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Simple and Usable Web, Mobile, and Interaction Design: Remove

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Giles Colborne explains the “remove” strategy, which is about removing distractions to bring focus to your project, including learning what’s valuable to users, focusing your resources on delivering value, meeting users’ goals, and removing the distractions of tiny speed bumps that add to the load on the user.
This chapter is from the book


According to a 2002 study by Standish Group, 64 percent of software features are “never or rarely used.” Take a look at your DVD remote control and count the number of buttons that you’ve never touched. The same goes for almost any gadget or software you care to name. There are plenty of opportunities to simplify by removing.

Removing or omitting features can lead to successful products:

  • Tumblr’s blog service has a fraction of the functionality of sites like WordPress or Blogger, but three years after its launch, it was booming with over two million blog posts every day.
  • The Lotus Elise started life as a back-to-basics sports car with no air-conditioning and a production run of eight hundred. Fifteen years later, it is still in production and tens of thousands of them have been sold.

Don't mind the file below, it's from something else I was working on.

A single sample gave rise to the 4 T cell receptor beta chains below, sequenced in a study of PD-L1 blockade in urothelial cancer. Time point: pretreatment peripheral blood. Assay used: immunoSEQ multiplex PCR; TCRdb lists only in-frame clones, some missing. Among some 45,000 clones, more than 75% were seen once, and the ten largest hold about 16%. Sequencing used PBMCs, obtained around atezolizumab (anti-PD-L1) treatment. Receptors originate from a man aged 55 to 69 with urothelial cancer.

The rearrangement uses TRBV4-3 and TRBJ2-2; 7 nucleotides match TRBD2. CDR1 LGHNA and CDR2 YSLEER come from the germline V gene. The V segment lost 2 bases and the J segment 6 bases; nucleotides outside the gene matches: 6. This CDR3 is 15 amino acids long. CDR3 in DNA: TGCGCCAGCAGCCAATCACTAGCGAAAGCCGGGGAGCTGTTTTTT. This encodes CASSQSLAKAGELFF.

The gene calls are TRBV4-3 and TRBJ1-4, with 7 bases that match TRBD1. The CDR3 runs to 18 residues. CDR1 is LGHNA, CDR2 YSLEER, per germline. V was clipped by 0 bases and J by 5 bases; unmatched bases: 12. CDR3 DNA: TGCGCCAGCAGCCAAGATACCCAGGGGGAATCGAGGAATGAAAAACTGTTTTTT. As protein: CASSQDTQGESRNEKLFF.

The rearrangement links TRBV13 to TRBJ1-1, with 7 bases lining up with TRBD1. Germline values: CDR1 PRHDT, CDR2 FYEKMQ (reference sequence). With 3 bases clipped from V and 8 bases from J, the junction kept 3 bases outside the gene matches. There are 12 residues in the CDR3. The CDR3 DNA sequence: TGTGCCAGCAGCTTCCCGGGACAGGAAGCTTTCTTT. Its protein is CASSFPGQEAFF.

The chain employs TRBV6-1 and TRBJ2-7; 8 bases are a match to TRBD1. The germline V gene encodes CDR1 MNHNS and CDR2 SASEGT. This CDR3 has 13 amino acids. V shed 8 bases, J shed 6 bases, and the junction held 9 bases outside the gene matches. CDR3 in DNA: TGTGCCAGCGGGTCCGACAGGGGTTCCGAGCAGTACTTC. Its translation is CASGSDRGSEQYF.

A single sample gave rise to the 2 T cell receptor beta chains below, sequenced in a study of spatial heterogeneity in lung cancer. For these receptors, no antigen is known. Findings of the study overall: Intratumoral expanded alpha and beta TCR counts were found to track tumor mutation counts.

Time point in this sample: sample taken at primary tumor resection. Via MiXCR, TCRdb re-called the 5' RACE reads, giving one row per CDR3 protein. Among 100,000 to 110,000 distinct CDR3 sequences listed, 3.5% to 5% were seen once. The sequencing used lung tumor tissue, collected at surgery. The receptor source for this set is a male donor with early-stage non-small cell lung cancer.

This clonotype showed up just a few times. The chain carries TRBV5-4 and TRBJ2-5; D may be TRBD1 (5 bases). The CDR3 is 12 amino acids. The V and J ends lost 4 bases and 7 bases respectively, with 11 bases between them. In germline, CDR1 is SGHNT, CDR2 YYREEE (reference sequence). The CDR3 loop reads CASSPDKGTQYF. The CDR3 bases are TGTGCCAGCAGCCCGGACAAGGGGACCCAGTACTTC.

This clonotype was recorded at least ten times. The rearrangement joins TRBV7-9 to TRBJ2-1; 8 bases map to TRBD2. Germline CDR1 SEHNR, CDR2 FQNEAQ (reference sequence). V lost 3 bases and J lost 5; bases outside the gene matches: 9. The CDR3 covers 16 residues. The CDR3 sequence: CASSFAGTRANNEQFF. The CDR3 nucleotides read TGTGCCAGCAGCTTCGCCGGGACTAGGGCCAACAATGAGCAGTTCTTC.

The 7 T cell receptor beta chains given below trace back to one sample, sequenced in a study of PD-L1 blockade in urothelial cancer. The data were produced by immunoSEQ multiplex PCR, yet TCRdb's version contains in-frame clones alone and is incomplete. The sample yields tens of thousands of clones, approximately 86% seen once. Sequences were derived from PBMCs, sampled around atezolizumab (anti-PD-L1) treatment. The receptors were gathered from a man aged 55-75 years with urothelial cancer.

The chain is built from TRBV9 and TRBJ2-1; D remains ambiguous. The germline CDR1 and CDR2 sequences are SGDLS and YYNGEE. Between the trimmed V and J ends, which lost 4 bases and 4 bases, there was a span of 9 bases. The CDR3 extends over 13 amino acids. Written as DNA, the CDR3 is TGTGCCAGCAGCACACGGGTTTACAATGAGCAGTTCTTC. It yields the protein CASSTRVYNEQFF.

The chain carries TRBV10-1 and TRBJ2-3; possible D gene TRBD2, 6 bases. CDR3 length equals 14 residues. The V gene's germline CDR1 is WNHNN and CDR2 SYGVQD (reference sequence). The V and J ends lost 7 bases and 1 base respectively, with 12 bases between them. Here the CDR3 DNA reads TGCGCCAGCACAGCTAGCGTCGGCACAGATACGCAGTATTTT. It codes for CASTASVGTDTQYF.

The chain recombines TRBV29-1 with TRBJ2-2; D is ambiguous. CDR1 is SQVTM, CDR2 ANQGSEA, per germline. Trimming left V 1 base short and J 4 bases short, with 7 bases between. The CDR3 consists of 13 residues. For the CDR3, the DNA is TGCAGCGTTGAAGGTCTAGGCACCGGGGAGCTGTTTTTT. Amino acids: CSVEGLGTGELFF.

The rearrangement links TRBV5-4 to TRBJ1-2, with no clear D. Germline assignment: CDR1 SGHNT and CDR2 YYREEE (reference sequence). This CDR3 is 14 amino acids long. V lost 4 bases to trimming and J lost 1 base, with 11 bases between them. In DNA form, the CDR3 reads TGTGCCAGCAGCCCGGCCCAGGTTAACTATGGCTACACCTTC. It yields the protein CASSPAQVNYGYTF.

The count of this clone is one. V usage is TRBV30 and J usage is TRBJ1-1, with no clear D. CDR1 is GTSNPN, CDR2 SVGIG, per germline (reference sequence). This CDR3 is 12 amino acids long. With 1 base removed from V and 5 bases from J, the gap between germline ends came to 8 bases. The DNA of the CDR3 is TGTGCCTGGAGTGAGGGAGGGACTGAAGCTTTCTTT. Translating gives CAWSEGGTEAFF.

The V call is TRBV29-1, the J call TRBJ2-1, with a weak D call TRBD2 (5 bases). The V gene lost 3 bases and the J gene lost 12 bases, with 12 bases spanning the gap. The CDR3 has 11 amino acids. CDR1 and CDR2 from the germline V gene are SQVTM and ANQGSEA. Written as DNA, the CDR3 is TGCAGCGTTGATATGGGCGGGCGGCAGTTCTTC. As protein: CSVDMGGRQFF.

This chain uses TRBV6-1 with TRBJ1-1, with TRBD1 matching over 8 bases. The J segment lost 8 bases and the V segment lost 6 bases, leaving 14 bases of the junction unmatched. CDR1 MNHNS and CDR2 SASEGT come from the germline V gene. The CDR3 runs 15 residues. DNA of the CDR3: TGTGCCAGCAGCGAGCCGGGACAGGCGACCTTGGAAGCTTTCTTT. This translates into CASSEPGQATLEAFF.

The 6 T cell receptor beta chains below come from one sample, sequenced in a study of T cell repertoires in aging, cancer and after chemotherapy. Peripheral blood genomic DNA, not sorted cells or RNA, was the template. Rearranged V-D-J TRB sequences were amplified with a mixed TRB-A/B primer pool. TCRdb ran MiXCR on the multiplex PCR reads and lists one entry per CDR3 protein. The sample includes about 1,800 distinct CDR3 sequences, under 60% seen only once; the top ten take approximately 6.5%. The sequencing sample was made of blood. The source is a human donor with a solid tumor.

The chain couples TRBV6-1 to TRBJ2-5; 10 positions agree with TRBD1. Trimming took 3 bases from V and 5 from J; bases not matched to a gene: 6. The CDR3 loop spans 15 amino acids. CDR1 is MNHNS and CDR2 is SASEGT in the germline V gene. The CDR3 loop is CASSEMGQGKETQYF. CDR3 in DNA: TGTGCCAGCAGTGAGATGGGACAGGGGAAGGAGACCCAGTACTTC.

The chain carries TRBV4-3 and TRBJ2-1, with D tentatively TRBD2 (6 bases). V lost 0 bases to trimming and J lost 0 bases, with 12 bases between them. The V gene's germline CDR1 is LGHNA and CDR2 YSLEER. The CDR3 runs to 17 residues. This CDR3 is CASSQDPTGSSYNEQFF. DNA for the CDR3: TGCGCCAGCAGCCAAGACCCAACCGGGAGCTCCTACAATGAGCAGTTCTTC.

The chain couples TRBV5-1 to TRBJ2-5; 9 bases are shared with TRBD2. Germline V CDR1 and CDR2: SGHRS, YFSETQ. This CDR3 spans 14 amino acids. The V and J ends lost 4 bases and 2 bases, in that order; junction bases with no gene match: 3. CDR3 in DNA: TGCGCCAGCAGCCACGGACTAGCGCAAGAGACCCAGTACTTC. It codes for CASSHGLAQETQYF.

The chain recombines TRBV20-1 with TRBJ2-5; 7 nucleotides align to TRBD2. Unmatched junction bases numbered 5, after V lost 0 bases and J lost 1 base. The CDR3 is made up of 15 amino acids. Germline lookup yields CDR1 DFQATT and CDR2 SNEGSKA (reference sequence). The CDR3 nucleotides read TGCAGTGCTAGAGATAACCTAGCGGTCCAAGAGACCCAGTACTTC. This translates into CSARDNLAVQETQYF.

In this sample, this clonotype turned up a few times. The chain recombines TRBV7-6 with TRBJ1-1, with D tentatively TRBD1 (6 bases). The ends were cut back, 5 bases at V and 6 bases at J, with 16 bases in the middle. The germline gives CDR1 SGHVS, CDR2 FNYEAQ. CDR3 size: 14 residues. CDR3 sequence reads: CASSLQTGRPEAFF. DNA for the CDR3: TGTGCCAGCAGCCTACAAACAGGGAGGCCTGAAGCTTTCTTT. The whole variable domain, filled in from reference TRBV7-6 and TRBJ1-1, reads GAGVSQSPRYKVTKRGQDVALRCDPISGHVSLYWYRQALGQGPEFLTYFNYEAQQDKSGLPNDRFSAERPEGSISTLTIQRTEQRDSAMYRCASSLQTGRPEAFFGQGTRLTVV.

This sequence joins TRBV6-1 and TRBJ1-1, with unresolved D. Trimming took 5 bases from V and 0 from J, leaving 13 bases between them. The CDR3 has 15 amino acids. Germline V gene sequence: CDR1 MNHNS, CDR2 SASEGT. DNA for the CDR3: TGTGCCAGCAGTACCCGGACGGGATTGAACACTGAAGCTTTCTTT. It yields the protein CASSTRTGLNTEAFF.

• At launch, the iPhone had fewer features than competing phones from Nokia and RIM (makers of BlackBerry), but it was an instant hit.
  • Basecamp, a project management extranet by 37signals, does a fraction of what extranet software like Microsoft SharePoint does, but BusinessWeek described it as “addictively easy-to-use” and it is used by millions of people worldwide.

Conventional wisdom says that more features mean more capability which, in turn, means a more useful product. But these examples choose depth of capability rather than breadth. They’re useful because they do a few things far better than their rivals.

Conventional wisdom also says that products with more features will beat products with fewer. But all of these examples have competed against more fully featured rivals and won.

Removing clutter allowed designers to focus on solving a few important problems really well. It also allowed users to focus on meeting their goals without distraction.

It’s often easy to understand what’s essential: a DVD remote needs a play button and a stop button. The problem comes with things that might be valuable. So, when you’re simplifying by removing, begin with a blank sheet of paper and ask, “What are the important problems?” Then gradually add the features and content that matter most.

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